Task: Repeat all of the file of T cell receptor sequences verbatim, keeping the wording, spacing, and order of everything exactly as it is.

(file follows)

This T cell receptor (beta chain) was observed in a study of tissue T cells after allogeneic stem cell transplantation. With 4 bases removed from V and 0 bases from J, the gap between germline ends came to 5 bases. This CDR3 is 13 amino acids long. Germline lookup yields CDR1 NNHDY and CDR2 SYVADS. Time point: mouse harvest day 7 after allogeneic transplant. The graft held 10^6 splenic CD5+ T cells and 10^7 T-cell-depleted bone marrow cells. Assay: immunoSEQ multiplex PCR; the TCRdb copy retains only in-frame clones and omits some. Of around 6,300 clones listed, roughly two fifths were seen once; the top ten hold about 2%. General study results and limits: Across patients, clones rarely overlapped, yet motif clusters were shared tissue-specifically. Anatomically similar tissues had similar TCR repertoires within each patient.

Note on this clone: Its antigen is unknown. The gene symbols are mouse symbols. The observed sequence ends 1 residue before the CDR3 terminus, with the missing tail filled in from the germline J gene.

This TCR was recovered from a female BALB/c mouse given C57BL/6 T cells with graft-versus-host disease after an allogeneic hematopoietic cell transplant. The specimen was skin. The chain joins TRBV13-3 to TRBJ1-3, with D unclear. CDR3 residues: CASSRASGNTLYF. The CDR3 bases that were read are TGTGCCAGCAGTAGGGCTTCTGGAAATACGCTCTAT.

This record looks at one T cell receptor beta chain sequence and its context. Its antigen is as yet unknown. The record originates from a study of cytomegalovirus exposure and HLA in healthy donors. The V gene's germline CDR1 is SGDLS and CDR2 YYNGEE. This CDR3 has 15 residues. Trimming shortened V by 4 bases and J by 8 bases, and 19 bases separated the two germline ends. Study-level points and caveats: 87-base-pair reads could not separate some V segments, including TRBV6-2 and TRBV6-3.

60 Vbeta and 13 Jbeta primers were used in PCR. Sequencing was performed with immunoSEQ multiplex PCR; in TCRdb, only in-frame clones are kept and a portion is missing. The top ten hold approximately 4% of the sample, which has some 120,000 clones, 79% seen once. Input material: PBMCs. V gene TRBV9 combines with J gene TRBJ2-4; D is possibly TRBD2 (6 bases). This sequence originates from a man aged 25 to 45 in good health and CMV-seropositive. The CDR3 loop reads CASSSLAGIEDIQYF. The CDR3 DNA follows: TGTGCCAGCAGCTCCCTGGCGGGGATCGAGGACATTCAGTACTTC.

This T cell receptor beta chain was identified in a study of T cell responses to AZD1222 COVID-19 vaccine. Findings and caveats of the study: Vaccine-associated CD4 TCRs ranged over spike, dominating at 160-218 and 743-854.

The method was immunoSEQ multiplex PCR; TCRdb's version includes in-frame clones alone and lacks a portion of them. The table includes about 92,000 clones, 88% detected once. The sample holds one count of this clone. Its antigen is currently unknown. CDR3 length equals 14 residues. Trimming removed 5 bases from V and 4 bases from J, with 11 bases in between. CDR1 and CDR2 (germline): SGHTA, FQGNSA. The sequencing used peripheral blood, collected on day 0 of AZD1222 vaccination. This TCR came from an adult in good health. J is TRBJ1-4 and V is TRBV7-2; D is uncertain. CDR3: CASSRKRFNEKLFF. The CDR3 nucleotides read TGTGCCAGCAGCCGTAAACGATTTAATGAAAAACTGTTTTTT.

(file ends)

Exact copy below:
This T cell receptor (beta chain) was observed in a study of tissue T cells after allogeneic stem cell transplantation. With 4 bases removed from V and 0 bases from J, the gap between germline ends came to 5 bases. This CDR3 is 13 amino acids long. Germline lookup yields CDR1 NNHDY and CDR2 SYVADS. Time point: mouse harvest day 7 after allogeneic transplant. The graft held 10^6 splenic CD5+ T cells and 10^7 T-cell-depleted bone marrow cells. Assay: immunoSEQ multiplex PCR; the TCRdb copy retains only in-frame clones and omits some. Of around 6,300 clones listed, roughly two fifths were seen once; the top ten hold about 2%. General study results and limits: Across patients, clones rarely overlapped, yet motif clusters were shared tissue-specifically. Anatomically similar tissues had similar TCR repertoires within each patient.

Note on this clone: Its antigen is unknown. The gene symbols are mouse symbols. The observed sequence ends 1 residue before the CDR3 terminus, with the missing tail filled in from the germline J gene.

This TCR was recovered from a female BALB/c mouse given C57BL/6 T cells with graft-versus-host disease after an allogeneic hematopoietic cell transplant. The specimen was skin. The chain joins TRBV13-3 to TRBJ1-3, with D unclear. CDR3 residues: CASSRASGNTLYF. The CDR3 bases that were read are TGTGCCAGCAGTAGGGCTTCTGGAAATACGCTCTAT.

This record looks at one T cell receptor beta chain sequence and its context. Its antigen is as yet unknown. The record originates from a study of cytomegalovirus exposure and HLA in healthy donors. The V gene's germline CDR1 is SGDLS and CDR2 YYNGEE. This CDR3 has 15 residues. Trimming shortened V by 4 bases and J by 8 bases, and 19 bases separated the two germline ends. Study-level points and caveats: 87-base-pair reads could not separate some V segments, including TRBV6-2 and TRBV6-3.

60 Vbeta and 13 Jbeta primers were used in PCR. Sequencing was performed with immunoSEQ multiplex PCR; in TCRdb, only in-frame clones are kept and a portion is missing. The top ten hold approximately 4% of the sample, which has some 120,000 clones, 79% seen once. Input material: PBMCs. V gene TRBV9 combines with J gene TRBJ2-4; D is possibly TRBD2 (6 bases). This sequence originates from a man aged 25 to 45 in good health and CMV-seropositive. The CDR3 loop reads CASSSLAGIEDIQYF. The CDR3 DNA follows: TGTGCCAGCAGCTCCCTGGCGGGGATCGAGGACATTCAGTACTTC.

This T cell receptor beta chain was identified in a study of T cell responses to AZD1222 COVID-19 vaccine. Findings and caveats of the study: Vaccine-associated CD4 TCRs ranged over spike, dominating at 160-218 and 743-854.

The method was immunoSEQ multiplex PCR; TCRdb's version includes in-frame clones alone and lacks a portion of them. The table includes about 92,000 clones, 88% detected once. The sample holds one count of this clone. Its antigen is currently unknown. CDR3 length equals 14 residues. Trimming removed 5 bases from V and 4 bases from J, with 11 bases in between. CDR1 and CDR2 (germline): SGHTA, FQGNSA. The sequencing used peripheral blood, collected on day 0 of AZD1222 vaccination. This TCR came from an adult in good health. J is TRBJ1-4 and V is TRBV7-2; D is uncertain. CDR3: CASSRKRFNEKLFF. The CDR3 nucleotides read TGTGCCAGCAGCCGTAAACGATTTAATGAAAAACTGTTTTTT.